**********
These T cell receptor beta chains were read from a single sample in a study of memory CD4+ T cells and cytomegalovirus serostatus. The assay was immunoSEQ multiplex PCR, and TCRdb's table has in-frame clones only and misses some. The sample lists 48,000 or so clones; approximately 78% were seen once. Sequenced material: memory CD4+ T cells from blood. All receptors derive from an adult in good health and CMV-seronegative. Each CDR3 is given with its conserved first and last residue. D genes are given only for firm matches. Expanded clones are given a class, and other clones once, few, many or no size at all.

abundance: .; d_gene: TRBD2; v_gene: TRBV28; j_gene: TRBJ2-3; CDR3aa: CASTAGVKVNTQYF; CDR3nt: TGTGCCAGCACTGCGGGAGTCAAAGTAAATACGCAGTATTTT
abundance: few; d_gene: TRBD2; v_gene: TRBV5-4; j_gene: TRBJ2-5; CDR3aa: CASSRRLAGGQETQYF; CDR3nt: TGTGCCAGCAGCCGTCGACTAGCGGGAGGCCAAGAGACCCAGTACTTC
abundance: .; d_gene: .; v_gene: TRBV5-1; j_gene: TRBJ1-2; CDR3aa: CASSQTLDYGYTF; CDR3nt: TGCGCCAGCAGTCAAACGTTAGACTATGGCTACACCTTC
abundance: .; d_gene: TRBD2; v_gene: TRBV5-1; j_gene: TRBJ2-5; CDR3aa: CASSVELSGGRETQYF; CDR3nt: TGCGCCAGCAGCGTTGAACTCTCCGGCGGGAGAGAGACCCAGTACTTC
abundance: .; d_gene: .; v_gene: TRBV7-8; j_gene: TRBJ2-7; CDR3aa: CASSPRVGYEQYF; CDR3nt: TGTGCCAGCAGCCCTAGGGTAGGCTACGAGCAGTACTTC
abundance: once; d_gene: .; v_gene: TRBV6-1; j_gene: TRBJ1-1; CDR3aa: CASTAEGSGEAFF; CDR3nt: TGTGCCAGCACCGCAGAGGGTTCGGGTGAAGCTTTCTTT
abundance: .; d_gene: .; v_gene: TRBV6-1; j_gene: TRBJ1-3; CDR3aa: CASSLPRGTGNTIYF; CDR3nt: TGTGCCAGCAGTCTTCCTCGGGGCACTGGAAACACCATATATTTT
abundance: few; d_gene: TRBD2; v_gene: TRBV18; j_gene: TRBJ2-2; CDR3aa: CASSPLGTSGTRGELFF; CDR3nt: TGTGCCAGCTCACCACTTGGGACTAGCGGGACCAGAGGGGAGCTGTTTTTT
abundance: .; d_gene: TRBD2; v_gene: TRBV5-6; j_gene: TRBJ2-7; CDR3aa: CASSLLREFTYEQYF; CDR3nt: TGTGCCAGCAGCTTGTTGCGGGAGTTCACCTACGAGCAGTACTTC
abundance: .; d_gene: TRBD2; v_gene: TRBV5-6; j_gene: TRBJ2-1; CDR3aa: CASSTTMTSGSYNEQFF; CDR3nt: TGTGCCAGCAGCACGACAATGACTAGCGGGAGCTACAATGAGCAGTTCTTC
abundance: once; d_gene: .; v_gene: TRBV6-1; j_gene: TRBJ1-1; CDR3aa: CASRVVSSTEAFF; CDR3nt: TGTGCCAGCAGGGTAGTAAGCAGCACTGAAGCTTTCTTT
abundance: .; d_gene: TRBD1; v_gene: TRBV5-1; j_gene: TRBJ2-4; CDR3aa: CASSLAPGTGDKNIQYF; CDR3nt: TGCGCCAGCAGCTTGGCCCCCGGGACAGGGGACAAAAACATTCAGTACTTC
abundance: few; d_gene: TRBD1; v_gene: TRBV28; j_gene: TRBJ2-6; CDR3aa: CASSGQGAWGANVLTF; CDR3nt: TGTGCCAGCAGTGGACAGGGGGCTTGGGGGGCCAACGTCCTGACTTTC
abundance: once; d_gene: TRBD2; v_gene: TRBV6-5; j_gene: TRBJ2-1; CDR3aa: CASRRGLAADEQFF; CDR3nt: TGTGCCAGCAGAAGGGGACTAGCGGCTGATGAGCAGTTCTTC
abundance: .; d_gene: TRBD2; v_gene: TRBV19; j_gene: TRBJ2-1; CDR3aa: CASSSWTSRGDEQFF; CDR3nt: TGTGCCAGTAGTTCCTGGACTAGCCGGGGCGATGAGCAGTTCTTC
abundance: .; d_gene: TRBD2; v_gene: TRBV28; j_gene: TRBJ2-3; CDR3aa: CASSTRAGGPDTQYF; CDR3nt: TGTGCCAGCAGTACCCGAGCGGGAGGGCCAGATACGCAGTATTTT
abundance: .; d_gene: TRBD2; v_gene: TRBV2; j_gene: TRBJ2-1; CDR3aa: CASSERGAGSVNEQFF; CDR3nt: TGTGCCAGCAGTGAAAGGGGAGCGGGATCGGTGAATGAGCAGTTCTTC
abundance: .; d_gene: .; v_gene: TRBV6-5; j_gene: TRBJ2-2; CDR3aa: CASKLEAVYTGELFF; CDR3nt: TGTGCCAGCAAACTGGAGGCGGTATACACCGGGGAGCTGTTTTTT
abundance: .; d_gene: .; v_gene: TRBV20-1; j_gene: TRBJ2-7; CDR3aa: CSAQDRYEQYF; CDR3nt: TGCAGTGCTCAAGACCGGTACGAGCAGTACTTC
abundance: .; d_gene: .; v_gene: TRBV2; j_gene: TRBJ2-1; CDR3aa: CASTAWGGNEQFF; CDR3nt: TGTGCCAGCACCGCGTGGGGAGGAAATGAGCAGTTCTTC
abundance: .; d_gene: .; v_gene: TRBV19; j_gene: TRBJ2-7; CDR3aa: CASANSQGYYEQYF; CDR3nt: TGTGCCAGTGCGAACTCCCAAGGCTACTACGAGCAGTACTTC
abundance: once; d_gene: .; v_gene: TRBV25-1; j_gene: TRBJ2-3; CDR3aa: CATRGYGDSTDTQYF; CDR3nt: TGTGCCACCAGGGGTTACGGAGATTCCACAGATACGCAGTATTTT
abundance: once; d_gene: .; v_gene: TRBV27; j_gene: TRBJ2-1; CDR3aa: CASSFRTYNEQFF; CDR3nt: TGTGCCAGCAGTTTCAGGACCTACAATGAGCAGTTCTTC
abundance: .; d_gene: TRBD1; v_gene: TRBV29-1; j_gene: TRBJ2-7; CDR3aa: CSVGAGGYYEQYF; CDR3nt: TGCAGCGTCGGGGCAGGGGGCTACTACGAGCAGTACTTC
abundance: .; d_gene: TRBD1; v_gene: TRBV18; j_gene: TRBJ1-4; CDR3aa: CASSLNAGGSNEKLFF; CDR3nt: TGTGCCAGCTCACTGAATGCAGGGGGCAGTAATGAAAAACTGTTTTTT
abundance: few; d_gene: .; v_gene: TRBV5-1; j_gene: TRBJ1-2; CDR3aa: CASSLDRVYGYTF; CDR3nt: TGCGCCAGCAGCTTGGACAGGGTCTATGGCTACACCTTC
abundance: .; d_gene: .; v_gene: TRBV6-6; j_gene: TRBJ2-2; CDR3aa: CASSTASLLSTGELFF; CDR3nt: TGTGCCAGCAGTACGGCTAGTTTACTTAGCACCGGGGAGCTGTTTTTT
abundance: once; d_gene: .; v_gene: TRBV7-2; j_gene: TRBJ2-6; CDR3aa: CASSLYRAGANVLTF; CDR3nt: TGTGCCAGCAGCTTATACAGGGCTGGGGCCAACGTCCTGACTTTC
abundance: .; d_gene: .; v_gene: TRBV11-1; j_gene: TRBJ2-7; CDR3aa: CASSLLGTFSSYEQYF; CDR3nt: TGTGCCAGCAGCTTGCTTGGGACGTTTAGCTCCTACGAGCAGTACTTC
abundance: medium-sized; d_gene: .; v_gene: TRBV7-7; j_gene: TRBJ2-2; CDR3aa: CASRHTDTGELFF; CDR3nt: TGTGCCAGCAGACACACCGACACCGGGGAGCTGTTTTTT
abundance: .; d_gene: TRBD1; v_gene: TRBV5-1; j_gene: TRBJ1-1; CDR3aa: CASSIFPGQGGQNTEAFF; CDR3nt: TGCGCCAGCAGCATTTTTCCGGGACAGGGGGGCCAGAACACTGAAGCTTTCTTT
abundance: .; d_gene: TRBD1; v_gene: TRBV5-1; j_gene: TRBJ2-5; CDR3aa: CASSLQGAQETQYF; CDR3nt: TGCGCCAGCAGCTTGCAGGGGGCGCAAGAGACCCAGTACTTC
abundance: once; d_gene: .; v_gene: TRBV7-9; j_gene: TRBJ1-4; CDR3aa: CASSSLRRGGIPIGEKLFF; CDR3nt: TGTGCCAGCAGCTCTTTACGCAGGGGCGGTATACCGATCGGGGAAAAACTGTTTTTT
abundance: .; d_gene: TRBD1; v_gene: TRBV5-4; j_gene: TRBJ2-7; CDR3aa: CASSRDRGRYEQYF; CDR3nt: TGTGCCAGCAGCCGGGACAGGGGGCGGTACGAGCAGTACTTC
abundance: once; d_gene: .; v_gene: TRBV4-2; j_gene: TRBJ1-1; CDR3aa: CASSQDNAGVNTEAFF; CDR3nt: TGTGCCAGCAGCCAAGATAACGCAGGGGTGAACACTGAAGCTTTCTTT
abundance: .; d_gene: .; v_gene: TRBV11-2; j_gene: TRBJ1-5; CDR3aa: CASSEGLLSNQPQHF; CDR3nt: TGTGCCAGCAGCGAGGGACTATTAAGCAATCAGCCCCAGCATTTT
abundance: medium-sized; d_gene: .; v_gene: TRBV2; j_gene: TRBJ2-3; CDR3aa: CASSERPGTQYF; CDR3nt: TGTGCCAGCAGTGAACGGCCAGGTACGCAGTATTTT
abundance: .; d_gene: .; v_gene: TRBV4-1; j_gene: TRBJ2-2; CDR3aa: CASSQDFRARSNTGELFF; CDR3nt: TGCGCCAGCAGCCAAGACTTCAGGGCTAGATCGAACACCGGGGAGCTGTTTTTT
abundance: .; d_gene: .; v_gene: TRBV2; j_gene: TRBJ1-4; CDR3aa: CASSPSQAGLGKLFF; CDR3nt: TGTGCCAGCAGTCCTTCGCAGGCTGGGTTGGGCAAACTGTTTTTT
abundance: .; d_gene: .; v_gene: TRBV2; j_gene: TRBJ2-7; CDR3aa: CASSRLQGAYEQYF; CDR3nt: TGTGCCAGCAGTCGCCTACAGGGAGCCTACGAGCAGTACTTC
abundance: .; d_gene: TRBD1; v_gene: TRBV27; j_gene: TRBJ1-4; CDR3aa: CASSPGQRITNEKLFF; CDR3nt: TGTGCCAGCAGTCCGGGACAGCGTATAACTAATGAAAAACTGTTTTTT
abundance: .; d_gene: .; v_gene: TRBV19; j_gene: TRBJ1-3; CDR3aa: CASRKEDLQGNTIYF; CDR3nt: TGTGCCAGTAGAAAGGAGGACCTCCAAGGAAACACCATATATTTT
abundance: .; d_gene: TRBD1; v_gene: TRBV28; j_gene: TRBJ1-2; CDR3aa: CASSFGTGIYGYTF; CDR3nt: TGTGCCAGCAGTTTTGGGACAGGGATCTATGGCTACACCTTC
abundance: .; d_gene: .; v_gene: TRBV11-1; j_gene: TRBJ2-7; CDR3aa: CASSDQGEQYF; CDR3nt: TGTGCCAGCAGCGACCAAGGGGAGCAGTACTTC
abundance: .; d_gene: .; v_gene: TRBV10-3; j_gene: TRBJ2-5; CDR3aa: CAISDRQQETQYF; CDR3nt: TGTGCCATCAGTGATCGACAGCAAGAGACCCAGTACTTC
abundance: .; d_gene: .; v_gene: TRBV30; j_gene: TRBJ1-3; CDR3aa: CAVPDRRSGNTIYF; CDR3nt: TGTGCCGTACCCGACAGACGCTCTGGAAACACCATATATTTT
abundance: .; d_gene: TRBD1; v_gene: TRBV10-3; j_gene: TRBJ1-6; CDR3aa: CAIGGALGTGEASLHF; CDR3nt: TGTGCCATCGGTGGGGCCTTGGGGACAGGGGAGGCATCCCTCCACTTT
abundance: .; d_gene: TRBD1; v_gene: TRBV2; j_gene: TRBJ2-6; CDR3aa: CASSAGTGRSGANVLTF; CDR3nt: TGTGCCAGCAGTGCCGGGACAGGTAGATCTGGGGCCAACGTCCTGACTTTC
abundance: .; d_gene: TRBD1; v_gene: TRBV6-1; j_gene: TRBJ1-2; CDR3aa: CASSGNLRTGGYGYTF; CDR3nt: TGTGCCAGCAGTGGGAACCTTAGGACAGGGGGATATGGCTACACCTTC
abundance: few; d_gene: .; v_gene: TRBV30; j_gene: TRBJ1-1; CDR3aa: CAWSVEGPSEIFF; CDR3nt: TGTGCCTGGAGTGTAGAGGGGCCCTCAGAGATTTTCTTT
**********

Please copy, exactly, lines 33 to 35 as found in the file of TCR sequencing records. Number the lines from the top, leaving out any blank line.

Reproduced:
abundance: .; d_gene: TRBD1; v_gene: TRBV5-1; j_gene: TRBJ2-5; CDR3aa: CASSLQGAQETQYF; CDR3nt: TGCGCCAGCAGCTTGCAGGGGGCGCAAGAGACCCAGTACTTC
abundance: once; d_gene: .; v_gene: TRBV7-9; j_gene: TRBJ1-4; CDR3aa: CASSSLRRGGIPIGEKLFF; CDR3nt: TGTGCCAGCAGCTCTTTACGCAGGGGCGGTATACCGATCGGGGAAAAACTGTTTTTT
abundance: .; d_gene: TRBD1; v_gene: TRBV5-4; j_gene: TRBJ2-7; CDR3aa: CASSRDRGRYEQYF; CDR3nt: TGTGCCAGCAGCCGGGACAGGGGGCGGTACGAGCAGTACTTC